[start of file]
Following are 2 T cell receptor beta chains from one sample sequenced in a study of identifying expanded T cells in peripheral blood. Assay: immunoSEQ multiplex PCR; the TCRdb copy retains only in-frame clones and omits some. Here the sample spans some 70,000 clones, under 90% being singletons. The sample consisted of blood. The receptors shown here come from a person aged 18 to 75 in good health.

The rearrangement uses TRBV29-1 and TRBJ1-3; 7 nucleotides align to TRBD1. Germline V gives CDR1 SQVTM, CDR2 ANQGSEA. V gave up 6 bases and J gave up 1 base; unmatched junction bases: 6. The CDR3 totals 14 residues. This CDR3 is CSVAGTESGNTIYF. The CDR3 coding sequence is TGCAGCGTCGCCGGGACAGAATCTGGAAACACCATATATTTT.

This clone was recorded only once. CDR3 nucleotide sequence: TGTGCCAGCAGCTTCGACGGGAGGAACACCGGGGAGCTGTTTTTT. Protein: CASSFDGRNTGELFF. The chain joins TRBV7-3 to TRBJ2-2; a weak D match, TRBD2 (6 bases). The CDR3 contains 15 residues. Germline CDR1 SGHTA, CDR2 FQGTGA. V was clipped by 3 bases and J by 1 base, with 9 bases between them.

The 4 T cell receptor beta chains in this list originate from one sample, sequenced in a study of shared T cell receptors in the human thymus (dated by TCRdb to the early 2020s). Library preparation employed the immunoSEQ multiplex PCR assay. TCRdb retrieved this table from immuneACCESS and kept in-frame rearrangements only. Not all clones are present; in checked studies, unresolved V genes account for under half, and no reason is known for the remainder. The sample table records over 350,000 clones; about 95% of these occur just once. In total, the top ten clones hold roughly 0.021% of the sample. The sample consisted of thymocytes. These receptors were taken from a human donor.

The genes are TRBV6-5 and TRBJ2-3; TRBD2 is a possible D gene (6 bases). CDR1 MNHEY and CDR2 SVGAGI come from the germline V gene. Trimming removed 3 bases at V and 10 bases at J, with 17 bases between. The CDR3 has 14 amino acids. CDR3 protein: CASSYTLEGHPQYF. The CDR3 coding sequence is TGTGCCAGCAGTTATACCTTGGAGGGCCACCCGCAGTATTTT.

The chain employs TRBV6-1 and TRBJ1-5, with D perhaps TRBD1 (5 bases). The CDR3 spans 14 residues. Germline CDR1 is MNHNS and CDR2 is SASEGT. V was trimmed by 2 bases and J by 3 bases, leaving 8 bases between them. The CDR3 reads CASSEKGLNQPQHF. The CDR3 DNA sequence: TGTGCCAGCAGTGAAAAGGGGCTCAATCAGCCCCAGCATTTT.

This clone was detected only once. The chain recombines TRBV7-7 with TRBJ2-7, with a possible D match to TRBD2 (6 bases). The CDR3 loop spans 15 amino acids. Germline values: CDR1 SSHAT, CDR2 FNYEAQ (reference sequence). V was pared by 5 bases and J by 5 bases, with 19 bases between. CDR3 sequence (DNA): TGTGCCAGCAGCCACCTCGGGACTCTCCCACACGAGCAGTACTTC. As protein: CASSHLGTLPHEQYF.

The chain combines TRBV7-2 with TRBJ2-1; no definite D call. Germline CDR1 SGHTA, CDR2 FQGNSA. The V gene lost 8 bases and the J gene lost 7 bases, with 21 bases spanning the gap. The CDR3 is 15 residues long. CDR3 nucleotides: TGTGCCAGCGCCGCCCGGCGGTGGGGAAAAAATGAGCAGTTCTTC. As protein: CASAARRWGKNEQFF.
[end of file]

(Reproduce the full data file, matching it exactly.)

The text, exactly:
Following are 2 T cell receptor beta chains from one sample sequenced in a study of identifying expanded T cells in peripheral blood. Assay: immunoSEQ multiplex PCR; the TCRdb copy retains only in-frame clones and omits some. Here the sample spans some 70,000 clones, under 90% being singletons. The sample consisted of blood. The receptors shown here come from a person aged 18 to 75 in good health.

The rearrangement uses TRBV29-1 and TRBJ1-3; 7 nucleotides align to TRBD1. Germline V gives CDR1 SQVTM, CDR2 ANQGSEA. V gave up 6 bases and J gave up 1 base; unmatched junction bases: 6. The CDR3 totals 14 residues. This CDR3 is CSVAGTESGNTIYF. The CDR3 coding sequence is TGCAGCGTCGCCGGGACAGAATCTGGAAACACCATATATTTT.

This clone was recorded only once. CDR3 nucleotide sequence: TGTGCCAGCAGCTTCGACGGGAGGAACACCGGGGAGCTGTTTTTT. Protein: CASSFDGRNTGELFF. The chain joins TRBV7-3 to TRBJ2-2; a weak D match, TRBD2 (6 bases). The CDR3 contains 15 residues. Germline CDR1 SGHTA, CDR2 FQGTGA. V was clipped by 3 bases and J by 1 base, with 9 bases between them.

The 4 T cell receptor beta chains in this list originate from one sample, sequenced in a study of shared T cell receptors in the human thymus (dated by TCRdb to the early 2020s). Library preparation employed the immunoSEQ multiplex PCR assay. TCRdb retrieved this table from immuneACCESS and kept in-frame rearrangements only. Not all clones are present; in checked studies, unresolved V genes account for under half, and no reason is known for the remainder. The sample table records over 350,000 clones; about 95% of these occur just once. In total, the top ten clones hold roughly 0.021% of the sample. The sample consisted of thymocytes. These receptors were taken from a human donor.

The genes are TRBV6-5 and TRBJ2-3; TRBD2 is a possible D gene (6 bases). CDR1 MNHEY and CDR2 SVGAGI come from the germline V gene. Trimming removed 3 bases at V and 10 bases at J, with 17 bases between. The CDR3 has 14 amino acids. CDR3 protein: CASSYTLEGHPQYF. The CDR3 coding sequence is TGTGCCAGCAGTTATACCTTGGAGGGCCACCCGCAGTATTTT.

The chain employs TRBV6-1 and TRBJ1-5, with D perhaps TRBD1 (5 bases). The CDR3 spans 14 residues. Germline CDR1 is MNHNS and CDR2 is SASEGT. V was trimmed by 2 bases and J by 3 bases, leaving 8 bases between them. The CDR3 reads CASSEKGLNQPQHF. The CDR3 DNA sequence: TGTGCCAGCAGTGAAAAGGGGCTCAATCAGCCCCAGCATTTT.

This clone was detected only once. The chain recombines TRBV7-7 with TRBJ2-7, with a possible D match to TRBD2 (6 bases). The CDR3 loop spans 15 amino acids. Germline values: CDR1 SSHAT, CDR2 FNYEAQ (reference sequence). V was pared by 5 bases and J by 5 bases, with 19 bases between. CDR3 sequence (DNA): TGTGCCAGCAGCCACCTCGGGACTCTCCCACACGAGCAGTACTTC. As protein: CASSHLGTLPHEQYF.

The chain combines TRBV7-2 with TRBJ2-1; no definite D call. Germline CDR1 SGHTA, CDR2 FQGNSA. The V gene lost 8 bases and the J gene lost 7 bases, with 21 bases spanning the gap. The CDR3 is 15 residues long. CDR3 nucleotides: TGTGCCAGCGCCGCCCGGCGGTGGGGAAAAAATGAGCAGTTCTTC. As protein: CASAARRWGKNEQFF.